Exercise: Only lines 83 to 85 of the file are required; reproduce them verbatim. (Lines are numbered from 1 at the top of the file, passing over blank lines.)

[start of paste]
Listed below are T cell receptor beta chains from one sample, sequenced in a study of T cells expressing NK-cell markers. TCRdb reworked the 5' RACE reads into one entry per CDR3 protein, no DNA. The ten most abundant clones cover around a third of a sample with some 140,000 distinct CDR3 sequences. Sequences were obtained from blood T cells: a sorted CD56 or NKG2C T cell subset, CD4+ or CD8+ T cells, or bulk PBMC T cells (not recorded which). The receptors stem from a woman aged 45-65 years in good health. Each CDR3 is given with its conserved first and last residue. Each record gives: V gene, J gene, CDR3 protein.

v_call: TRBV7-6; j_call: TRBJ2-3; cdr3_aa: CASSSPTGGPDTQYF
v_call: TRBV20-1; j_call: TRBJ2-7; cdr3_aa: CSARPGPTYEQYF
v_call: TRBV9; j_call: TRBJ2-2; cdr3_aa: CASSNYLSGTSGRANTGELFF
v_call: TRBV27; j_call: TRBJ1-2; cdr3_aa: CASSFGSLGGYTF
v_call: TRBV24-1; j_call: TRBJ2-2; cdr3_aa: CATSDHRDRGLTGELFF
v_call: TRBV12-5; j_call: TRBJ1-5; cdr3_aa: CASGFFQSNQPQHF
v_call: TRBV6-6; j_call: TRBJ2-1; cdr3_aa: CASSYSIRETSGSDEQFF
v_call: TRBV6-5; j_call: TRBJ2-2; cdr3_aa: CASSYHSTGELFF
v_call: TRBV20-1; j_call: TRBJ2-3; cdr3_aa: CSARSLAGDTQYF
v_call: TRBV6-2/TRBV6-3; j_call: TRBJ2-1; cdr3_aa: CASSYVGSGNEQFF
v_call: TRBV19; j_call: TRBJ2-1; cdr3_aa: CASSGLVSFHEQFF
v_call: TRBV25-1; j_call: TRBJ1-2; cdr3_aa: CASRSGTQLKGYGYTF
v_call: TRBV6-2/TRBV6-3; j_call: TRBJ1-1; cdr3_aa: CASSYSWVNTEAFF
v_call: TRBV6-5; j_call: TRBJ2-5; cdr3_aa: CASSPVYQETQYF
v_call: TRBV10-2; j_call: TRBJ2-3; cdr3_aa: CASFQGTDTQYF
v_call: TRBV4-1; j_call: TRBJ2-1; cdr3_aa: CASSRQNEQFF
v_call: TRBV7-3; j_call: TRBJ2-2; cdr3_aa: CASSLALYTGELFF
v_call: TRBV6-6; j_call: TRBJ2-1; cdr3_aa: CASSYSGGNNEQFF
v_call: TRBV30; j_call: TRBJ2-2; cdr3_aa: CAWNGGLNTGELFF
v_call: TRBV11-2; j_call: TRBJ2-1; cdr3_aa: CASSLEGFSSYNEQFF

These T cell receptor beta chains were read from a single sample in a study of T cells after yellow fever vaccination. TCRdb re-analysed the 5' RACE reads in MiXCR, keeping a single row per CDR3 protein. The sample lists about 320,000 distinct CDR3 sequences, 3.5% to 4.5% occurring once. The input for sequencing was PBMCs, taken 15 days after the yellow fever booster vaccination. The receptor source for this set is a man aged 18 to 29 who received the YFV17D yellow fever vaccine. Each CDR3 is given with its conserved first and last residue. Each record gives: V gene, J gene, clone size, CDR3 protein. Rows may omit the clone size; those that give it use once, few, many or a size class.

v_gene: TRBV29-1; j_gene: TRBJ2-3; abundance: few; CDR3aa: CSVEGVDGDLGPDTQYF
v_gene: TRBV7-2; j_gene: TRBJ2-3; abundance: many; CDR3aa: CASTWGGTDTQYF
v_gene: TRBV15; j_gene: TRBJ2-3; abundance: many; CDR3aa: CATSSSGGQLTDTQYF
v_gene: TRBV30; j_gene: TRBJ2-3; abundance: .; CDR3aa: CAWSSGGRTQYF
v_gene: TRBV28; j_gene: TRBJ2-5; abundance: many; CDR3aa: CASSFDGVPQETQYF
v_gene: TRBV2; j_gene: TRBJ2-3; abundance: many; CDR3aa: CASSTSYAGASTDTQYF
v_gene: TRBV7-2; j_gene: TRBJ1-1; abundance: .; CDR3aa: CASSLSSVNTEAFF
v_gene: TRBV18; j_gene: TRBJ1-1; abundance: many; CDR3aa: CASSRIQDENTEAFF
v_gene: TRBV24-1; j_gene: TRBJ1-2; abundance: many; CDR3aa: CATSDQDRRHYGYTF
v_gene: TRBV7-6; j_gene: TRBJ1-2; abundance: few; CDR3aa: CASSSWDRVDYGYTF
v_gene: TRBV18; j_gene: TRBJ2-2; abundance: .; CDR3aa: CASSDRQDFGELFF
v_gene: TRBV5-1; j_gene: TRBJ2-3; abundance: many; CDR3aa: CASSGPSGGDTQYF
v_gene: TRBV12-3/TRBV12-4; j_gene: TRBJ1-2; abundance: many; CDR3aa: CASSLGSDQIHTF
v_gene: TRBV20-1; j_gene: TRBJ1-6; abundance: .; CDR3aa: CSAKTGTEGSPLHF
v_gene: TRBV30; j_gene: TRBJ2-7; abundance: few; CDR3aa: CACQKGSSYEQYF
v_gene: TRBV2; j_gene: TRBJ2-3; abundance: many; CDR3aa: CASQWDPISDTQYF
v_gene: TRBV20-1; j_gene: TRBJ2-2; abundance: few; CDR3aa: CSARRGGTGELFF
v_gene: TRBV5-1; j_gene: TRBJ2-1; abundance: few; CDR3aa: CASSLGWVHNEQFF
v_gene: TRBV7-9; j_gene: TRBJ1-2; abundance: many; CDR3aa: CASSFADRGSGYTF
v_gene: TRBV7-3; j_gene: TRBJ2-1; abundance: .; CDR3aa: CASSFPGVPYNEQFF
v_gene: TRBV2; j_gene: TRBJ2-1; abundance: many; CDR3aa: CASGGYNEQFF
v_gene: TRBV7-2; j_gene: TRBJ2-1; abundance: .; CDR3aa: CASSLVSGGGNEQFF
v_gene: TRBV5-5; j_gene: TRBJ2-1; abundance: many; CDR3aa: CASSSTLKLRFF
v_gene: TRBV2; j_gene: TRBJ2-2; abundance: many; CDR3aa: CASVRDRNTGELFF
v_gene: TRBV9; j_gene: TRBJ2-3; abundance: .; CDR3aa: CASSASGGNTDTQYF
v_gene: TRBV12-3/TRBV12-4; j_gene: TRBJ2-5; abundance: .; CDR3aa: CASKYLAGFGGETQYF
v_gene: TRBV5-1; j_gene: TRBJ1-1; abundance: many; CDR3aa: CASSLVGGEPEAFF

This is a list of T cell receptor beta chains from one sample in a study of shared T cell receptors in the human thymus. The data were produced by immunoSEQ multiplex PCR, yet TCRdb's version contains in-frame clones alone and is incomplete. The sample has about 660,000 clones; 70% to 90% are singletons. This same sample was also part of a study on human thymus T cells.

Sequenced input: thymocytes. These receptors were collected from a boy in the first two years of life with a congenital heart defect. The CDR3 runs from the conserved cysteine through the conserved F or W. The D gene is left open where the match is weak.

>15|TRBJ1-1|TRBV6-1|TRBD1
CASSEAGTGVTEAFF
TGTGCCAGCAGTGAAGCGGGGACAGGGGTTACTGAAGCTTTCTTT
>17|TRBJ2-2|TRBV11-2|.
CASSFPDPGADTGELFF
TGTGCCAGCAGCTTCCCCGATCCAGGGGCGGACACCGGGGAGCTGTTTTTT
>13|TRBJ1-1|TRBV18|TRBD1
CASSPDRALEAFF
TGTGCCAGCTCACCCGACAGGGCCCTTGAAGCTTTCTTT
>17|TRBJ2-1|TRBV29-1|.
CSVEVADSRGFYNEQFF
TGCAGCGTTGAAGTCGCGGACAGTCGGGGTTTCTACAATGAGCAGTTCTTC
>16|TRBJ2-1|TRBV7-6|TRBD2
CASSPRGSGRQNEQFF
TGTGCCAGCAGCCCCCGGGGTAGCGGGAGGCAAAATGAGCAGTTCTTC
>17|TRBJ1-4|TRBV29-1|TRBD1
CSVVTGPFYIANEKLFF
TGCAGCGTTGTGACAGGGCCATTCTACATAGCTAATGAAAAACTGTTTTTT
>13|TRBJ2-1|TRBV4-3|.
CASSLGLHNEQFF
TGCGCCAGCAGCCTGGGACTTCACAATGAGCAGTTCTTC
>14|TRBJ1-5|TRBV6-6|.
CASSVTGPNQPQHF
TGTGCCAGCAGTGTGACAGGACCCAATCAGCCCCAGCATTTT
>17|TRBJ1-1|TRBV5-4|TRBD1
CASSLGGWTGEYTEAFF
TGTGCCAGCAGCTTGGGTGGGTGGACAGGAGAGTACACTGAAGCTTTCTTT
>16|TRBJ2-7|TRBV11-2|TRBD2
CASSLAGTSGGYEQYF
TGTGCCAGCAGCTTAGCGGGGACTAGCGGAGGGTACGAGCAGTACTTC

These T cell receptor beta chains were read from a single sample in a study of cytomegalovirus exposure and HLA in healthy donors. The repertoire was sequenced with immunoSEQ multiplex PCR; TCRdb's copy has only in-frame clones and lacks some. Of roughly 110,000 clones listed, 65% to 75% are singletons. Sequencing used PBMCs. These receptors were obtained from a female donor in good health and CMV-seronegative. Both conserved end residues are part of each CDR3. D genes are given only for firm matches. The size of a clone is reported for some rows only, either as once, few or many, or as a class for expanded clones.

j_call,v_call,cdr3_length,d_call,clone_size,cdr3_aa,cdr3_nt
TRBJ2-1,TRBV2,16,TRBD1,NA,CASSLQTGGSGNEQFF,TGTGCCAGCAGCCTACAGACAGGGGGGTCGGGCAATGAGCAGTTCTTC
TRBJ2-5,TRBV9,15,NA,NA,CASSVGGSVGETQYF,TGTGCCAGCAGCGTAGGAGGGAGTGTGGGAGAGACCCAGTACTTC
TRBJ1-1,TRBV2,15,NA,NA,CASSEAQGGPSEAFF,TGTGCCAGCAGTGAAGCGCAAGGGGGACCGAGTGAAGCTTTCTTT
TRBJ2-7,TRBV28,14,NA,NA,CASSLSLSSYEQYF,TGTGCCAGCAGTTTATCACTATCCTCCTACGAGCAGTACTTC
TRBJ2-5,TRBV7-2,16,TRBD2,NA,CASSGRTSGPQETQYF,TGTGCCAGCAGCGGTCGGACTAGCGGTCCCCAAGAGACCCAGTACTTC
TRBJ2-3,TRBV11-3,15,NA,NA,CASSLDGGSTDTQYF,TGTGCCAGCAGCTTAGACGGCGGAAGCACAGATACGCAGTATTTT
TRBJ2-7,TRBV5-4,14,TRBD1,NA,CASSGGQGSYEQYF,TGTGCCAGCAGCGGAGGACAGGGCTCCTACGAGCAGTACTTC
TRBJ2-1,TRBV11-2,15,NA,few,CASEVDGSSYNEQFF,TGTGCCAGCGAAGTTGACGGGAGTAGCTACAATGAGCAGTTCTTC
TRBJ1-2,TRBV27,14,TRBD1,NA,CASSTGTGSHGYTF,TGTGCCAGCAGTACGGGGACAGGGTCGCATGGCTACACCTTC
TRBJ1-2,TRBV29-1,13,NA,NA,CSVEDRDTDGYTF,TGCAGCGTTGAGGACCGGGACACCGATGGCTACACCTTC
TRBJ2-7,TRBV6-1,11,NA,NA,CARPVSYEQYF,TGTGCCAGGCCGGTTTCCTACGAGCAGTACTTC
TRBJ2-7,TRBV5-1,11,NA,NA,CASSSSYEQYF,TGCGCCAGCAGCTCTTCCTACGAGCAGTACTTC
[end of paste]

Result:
j_call,v_call,cdr3_length,d_call,clone_size,cdr3_aa,cdr3_nt
TRBJ2-1,TRBV2,16,TRBD1,NA,CASSLQTGGSGNEQFF,TGTGCCAGCAGCCTACAGACAGGGGGGTCGGGCAATGAGCAGTTCTTC
TRBJ2-5,TRBV9,15,NA,NA,CASSVGGSVGETQYF,TGTGCCAGCAGCGTAGGAGGGAGTGTGGGAGAGACCCAGTACTTC